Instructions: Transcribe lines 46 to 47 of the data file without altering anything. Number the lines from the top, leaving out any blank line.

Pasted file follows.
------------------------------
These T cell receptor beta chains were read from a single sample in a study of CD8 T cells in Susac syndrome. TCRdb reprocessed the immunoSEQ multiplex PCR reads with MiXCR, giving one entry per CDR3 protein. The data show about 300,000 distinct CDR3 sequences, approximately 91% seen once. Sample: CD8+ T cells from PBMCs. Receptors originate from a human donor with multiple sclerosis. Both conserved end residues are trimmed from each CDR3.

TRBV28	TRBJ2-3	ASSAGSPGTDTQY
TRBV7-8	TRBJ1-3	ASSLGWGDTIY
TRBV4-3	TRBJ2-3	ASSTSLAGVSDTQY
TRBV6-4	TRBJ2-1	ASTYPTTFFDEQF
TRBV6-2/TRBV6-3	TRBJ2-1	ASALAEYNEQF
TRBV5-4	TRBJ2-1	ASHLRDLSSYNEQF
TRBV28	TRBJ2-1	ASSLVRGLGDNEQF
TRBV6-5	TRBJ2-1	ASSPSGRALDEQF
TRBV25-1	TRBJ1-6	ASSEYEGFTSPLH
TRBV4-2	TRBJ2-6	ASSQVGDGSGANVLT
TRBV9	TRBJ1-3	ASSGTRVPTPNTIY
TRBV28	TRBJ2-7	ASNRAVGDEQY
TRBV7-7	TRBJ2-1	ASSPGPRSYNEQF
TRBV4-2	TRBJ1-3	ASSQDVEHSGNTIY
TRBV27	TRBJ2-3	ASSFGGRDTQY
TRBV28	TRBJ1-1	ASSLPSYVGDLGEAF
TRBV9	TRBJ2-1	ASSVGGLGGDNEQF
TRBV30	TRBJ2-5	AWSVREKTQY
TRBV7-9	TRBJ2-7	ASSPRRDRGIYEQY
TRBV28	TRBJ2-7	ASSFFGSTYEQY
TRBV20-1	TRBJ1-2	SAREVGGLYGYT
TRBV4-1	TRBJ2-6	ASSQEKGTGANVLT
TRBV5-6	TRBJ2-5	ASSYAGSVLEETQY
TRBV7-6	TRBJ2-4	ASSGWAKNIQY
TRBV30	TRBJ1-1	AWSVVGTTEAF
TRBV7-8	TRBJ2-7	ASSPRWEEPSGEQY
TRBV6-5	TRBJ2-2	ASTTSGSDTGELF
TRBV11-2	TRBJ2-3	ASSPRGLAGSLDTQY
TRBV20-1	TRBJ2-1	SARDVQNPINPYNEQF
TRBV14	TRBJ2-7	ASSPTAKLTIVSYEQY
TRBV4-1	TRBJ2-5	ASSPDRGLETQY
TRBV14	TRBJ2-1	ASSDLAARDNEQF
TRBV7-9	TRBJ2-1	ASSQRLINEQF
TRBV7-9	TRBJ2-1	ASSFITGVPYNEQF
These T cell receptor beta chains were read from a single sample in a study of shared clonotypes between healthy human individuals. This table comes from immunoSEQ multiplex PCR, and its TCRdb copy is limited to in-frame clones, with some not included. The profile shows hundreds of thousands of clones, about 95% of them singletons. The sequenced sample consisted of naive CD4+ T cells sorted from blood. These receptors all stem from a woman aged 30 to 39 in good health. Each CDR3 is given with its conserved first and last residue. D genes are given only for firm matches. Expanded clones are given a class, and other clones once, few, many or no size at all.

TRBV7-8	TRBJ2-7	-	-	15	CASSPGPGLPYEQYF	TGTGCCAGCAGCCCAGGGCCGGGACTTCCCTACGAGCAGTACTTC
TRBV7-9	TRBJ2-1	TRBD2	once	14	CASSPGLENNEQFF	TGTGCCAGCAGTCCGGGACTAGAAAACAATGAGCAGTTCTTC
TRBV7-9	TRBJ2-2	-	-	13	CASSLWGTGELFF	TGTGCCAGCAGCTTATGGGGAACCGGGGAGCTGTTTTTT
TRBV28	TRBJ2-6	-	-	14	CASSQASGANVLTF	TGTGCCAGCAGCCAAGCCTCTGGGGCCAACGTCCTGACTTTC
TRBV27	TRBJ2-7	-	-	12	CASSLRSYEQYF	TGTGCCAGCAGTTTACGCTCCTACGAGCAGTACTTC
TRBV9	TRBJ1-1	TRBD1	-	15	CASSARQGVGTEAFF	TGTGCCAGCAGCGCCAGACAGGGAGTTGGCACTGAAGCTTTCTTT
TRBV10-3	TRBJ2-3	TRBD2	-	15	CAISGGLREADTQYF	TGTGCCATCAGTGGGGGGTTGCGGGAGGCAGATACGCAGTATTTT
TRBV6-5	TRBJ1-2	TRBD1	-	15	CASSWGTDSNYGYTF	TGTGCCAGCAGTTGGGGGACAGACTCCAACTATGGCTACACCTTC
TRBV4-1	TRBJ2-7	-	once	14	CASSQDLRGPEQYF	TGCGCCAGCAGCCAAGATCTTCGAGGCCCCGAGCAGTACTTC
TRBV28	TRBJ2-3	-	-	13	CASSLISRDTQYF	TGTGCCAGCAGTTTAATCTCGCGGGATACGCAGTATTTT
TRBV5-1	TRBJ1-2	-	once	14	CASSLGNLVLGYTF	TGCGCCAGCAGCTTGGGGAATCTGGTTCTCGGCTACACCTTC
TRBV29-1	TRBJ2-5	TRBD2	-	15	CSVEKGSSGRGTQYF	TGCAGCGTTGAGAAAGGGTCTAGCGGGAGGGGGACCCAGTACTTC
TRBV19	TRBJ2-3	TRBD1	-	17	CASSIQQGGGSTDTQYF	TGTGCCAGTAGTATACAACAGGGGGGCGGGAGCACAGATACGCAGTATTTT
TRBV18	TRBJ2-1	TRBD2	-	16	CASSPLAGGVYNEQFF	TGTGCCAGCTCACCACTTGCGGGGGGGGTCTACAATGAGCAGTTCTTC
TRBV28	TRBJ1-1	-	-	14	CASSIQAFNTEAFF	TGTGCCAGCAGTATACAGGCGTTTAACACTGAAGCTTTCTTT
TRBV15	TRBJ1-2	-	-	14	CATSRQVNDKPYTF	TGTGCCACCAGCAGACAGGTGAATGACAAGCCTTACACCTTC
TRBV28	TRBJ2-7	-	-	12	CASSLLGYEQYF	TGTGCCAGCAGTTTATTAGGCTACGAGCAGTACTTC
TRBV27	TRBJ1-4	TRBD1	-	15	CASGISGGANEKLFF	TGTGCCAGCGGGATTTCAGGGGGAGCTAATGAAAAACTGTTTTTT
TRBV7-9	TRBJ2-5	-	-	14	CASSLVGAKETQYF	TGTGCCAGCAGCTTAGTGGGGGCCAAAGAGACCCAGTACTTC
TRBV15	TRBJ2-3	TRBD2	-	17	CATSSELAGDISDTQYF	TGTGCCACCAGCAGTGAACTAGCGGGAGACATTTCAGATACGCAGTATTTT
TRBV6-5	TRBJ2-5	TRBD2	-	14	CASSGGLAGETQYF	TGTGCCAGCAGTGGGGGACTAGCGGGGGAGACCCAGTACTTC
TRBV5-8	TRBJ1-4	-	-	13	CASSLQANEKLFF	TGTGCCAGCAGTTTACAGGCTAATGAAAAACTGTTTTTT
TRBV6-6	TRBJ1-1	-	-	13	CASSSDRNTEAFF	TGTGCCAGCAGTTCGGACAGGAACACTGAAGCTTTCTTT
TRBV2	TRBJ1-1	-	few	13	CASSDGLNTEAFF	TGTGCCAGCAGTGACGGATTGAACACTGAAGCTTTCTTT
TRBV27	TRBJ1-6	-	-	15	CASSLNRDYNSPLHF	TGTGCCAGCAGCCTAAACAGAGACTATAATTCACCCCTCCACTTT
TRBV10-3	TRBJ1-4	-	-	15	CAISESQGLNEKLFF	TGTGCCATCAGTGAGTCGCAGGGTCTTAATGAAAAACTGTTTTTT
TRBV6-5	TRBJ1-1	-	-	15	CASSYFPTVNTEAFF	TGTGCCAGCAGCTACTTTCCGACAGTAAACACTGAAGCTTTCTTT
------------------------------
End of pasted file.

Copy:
TRBV28	TRBJ2-3	-	-	13	CASSLISRDTQYF	TGTGCCAGCAGTTTAATCTCGCGGGATACGCAGTATTTT
TRBV5-1	TRBJ1-2	-	once	14	CASSLGNLVLGYTF	TGCGCCAGCAGCTTGGGGAATCTGGTTCTCGGCTACACCTTC